A future is a programming mechanism to do some computation on the side, while the main program goes on. One construct that appears in this context is the "promise", which represents a handle for the computation on the side. In Python this could look like this:

def side_computation():
  return do_stuff()
promise = future(side_computation)
result = promise.force()

The side_computation function will do stuff and take some time, but the main program flow doesn't need the result at once, so side computation is put into a future and the returned promise is kept, while other stuff is being done. After a while the result of side computation is needed, so the result value is forced out of the promise.

On a multicore computer do_stuff and do_other_stuff can be processed in parallel. Futures are a simple theory to do concurrent computations. The C++0x standard for example will include them to make C++ a better platform for concurrent programming, but it isn't perfect yet.

Suppose you start several threads to perform calculations or retrieve data in parallel. You want to communicate with those threads using futures. And here’s the problem: you may block on any individual future but not on all of them. While you are blocked on one, other futures might become ready.

Bartosz Milewski complains about the lack of composability. I'd like to propose an outline how this can be implemented and code like the following can be written.

promises = [future(x) for x in list_of_computations]
first_promise = force_any(promises)

Suppose there is a list of computations and every computation is handled by a future, so there is now a list of promises. We'd like to implement the force_any function, that returns the first promise, which finishes its computation. A naive active waiting function could just loop over the promises until one finishes, but this burns CPU cycles that could be put to better use. A solution that blocks the waiting thread is prefered.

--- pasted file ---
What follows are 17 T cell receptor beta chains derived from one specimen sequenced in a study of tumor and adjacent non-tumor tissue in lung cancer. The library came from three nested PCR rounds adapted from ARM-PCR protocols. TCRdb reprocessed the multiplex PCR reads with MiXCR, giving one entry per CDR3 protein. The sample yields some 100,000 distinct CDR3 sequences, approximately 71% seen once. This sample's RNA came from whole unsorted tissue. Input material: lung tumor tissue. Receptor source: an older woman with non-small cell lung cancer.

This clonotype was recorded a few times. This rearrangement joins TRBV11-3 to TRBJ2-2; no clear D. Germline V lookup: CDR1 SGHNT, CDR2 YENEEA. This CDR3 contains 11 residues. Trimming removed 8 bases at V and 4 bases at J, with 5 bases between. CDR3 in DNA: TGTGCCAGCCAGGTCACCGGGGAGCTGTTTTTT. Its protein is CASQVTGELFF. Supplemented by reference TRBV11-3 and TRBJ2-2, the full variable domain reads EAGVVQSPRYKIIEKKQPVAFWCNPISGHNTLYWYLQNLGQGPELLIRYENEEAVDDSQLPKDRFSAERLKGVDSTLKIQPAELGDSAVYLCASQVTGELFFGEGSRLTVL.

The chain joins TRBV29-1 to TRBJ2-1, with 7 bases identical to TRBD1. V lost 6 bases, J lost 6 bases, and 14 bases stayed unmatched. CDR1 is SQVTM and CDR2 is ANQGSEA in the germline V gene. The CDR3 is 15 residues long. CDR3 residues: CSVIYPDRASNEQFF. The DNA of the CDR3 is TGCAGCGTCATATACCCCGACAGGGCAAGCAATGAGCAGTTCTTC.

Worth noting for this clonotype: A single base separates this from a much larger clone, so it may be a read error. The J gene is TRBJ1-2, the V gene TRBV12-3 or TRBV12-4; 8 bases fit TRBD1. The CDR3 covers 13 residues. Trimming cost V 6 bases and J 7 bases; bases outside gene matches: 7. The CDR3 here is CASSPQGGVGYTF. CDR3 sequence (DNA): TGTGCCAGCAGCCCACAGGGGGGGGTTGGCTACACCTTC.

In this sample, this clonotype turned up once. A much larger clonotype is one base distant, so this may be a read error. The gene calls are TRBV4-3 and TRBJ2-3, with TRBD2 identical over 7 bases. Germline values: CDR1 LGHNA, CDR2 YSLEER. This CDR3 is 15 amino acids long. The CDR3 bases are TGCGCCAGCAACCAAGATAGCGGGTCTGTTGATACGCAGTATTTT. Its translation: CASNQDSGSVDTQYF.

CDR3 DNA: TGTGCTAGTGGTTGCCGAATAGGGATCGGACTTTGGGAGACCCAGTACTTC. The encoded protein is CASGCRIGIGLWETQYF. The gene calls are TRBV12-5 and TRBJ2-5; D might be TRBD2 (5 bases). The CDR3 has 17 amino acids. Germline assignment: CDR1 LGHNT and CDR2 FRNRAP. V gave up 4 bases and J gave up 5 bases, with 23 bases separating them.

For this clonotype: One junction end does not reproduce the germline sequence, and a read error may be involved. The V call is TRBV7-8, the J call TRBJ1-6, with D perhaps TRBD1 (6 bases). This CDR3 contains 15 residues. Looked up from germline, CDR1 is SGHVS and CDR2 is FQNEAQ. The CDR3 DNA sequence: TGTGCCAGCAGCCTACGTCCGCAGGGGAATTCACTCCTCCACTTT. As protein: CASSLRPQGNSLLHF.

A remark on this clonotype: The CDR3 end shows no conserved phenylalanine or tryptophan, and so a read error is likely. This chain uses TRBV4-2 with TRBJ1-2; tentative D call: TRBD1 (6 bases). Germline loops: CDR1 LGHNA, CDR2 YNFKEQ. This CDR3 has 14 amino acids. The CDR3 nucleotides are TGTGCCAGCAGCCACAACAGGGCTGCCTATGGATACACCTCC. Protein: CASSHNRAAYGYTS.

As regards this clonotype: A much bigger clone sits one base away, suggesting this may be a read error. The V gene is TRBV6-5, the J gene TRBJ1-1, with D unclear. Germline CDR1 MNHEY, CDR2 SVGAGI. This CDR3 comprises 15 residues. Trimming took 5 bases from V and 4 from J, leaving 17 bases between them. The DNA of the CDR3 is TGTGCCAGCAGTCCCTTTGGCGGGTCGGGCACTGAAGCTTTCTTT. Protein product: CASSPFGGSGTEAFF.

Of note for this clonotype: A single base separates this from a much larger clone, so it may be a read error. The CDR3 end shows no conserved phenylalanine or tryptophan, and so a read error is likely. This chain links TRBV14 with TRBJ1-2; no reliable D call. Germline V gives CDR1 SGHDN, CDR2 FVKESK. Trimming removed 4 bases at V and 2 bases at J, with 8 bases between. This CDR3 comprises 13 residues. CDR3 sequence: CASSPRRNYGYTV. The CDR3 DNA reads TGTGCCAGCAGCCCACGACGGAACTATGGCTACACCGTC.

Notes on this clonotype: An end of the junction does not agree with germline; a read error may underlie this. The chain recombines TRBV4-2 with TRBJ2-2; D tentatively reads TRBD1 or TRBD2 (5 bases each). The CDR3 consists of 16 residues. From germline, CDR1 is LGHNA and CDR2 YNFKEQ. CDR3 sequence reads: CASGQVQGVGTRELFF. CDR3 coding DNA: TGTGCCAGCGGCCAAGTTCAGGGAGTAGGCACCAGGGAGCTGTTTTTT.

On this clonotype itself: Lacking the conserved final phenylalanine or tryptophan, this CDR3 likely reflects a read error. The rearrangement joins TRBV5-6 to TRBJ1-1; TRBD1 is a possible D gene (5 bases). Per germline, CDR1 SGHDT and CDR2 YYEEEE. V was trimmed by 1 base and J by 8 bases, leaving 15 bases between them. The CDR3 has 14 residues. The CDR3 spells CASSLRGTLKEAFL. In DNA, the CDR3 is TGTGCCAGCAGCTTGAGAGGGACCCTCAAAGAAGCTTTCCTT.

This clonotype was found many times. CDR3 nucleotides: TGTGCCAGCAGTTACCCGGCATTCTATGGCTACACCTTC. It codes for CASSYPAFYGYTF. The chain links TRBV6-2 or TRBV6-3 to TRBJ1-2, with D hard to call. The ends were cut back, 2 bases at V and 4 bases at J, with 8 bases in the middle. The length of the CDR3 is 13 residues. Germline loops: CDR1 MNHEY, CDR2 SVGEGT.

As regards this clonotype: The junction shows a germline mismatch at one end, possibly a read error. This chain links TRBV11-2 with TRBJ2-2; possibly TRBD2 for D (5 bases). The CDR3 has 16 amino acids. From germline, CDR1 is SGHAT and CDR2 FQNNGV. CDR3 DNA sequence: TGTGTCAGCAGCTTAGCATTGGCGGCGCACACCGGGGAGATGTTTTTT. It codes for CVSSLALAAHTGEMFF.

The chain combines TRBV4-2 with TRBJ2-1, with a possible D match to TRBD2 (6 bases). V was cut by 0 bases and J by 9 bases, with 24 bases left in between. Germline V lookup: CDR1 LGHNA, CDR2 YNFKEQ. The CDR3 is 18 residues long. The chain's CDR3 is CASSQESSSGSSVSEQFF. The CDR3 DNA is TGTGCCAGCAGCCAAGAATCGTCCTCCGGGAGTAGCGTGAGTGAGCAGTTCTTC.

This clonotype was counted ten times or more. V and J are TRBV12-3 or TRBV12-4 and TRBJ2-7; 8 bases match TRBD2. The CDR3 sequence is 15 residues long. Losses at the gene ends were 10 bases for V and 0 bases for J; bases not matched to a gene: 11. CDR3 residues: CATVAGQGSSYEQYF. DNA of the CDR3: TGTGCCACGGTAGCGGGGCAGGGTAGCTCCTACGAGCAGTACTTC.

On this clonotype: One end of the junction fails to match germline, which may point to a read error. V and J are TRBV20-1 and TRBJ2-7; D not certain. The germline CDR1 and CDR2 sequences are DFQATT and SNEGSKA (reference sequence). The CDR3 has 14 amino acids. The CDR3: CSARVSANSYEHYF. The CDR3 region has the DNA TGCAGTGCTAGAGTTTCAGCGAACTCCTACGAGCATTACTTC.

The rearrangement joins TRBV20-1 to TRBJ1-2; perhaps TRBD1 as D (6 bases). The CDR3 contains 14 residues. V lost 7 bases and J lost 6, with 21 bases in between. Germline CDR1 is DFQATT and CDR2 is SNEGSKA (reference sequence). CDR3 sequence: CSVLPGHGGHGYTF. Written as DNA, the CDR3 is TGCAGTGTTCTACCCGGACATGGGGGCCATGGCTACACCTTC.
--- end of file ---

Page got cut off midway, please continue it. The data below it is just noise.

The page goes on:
def force_any(promise_list):
    s = Semaphore()
    for promise in promise_list:
      if promise.finished:
        return promise
    s.down() # block here
    for promise in promise_list:
      if promise.finished:
        return promise

We use the common semaphore mechanism to do the blocking and unblocking. A new semaphore s is created and registered with every promise. Afterwards the down() method call will block the current thread, until a finished promise will wake it up again. The last part is to find out which promise woke us and return this one. This code isn't perfect here, since it isn't guaranteed that the promise that woke us up is the one that is returned, but that doesn't really matter for the behavior of force_any.

Note the check for finished promises directly after registering the semaphore. This is done for the case that all promises already finished.

This algorithm can't be executed on top of any Futures implementation, because it depends on the semaphore registering. The future needs to do this:

  result = side_computation() # takes a long time
except e:
  exception = e
for semaphore in registered_wake_ups:
  semaphore.up() # may unblock a waiter

Hopefully this article showed that waiting for multiple futures isn't difficult to implement, but needs extended promises.

© 2009-11-28